Sunday, 21 August 2016

How a Wing Produces Lift (FAA Edition)

It can be a challenge to explain how lift is created while doing all of the following:

1. Use Bernoulli's Theorem (which is what the FAA likes).
2. Avoid telling obvious falsehoods (which is what flight instructors like).
3. Be vaguely comprehensible.

Below is one explanation which meets all three criteria.

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Because of the shape of the wing and the Angle of Attack, air flows faster over the top of the wing than over the bottom of the wing. In this sentence is hidden all the complexity and mathy nonsense that scares people away from looking into how lift is created, I'll re-state it. Because of the shape of the wing and the Angle of Attack, air flows faster over the top of the wing than over the bottom of the wing.
Now let's talk about types of pressure. Total pressure, is always equal to dynamic pressure plus static pressure (in subsonic ideal flow) ...which is illustrated by the below equation.
Now dynamic pressure is proportional to velocity, so if velocity goes up, dynamic pressure goes up. As we stated above, air flows faster over the top of the wing than over the bottom of the wing which means there is greater dynamic pressure on the top of the wing than on the bottom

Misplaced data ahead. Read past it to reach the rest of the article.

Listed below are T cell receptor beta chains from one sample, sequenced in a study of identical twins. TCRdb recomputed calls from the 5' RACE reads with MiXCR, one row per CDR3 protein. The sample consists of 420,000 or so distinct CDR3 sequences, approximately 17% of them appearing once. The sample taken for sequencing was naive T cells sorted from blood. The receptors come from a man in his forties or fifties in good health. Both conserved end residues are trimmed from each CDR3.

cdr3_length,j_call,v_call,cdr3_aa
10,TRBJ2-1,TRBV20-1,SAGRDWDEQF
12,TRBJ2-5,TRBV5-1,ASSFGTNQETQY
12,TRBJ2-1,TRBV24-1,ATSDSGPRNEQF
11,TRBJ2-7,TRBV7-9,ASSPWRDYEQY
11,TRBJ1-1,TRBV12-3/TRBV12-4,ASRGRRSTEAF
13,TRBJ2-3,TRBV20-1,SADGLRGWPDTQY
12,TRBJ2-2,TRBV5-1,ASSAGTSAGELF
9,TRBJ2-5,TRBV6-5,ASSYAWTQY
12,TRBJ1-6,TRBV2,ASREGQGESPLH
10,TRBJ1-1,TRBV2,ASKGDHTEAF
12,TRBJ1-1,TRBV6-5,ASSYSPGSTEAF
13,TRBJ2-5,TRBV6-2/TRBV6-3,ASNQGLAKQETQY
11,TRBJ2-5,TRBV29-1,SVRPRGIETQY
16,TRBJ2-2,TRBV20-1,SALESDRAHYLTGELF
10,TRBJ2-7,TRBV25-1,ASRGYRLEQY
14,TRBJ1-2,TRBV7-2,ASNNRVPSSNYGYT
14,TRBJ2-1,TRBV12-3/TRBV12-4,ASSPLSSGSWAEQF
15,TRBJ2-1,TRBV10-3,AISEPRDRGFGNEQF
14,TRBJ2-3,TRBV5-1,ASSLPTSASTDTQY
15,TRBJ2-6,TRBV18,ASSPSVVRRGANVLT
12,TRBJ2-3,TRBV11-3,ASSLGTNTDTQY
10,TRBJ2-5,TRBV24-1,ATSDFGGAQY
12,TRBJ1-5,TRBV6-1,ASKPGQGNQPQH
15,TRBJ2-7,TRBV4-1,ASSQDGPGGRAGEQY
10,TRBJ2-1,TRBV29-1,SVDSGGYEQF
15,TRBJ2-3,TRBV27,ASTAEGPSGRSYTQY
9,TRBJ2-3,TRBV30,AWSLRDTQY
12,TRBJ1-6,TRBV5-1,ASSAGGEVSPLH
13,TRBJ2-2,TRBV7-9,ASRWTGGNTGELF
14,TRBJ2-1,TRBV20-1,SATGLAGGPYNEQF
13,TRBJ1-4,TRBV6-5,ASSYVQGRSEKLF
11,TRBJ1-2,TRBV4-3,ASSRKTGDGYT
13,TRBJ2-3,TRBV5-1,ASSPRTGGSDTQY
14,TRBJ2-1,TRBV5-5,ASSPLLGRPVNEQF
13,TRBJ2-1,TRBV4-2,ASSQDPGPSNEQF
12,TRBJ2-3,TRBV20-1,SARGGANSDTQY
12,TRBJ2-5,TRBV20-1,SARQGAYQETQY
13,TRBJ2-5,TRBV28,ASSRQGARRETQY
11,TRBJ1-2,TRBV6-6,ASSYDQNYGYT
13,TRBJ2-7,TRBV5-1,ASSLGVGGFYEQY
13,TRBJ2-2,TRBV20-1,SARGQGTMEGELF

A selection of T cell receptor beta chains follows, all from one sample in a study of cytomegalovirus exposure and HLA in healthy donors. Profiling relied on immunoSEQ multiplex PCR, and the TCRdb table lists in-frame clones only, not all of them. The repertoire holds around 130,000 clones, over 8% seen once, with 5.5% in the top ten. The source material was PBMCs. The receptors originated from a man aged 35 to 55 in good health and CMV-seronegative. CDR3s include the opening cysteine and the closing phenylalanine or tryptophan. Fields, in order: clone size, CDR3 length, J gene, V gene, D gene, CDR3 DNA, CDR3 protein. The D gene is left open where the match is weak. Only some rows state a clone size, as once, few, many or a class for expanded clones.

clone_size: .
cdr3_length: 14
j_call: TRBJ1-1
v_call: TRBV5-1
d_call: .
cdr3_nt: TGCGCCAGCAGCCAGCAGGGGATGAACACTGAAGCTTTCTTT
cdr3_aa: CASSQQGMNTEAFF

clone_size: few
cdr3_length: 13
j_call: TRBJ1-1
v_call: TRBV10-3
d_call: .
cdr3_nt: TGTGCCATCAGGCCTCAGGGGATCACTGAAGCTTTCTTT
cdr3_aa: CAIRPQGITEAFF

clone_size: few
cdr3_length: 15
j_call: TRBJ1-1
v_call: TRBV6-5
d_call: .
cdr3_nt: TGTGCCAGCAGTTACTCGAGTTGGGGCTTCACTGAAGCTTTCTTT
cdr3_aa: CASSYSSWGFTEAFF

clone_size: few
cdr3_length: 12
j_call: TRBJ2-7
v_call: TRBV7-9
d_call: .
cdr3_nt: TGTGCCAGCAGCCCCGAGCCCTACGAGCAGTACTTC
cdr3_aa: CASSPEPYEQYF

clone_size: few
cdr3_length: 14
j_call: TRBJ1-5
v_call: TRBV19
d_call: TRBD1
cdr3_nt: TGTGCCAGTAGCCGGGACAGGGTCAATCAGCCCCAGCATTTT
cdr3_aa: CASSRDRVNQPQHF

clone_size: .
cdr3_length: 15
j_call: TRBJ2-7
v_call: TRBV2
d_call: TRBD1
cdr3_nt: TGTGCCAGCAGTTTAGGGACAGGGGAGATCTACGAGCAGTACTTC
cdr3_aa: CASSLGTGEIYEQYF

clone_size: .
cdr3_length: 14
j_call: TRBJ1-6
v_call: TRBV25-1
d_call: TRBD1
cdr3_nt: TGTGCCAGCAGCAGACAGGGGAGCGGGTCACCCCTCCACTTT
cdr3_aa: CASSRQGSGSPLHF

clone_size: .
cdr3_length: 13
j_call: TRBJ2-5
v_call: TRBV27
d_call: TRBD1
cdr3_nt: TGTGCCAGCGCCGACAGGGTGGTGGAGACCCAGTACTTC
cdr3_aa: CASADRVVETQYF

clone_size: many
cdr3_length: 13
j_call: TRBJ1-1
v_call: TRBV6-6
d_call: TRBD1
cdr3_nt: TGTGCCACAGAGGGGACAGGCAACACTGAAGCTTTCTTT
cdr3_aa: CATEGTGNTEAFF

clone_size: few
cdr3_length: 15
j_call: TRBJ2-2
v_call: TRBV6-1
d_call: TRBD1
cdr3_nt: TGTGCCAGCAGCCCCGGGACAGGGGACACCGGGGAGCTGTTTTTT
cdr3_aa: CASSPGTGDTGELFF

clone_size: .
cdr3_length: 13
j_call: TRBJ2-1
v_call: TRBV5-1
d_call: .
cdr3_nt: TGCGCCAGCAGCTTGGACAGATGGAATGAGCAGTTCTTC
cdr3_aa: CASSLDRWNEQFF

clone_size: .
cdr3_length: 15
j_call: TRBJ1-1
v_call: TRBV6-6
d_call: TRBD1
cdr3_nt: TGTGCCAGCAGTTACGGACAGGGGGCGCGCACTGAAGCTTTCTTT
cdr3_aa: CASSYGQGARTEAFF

Because total pressure must stay constant, the higher dynamic pressure on the top means static pressure must be lower on the top. Conversely, the lower dynamic pressure on the bottom means that static pressure is higher on the bottom.
Dynamic pressure only acts in one direction, the direction of the arrows above and below the wing, which means it does not exert any force on the wing. This means that only Static Pressure exerts a force on the wing.
So only static pressure exerts a force on the wing, and dynamic pressure is higher on the top of the wing than on the bottom of the wing ...which means that static pressure is higher on the bottom of the wing than on the top of the wing. This is lift. Lift is the difference in static pressures between the top and bottom of the wing.

For a more complete explanation watch this lecture


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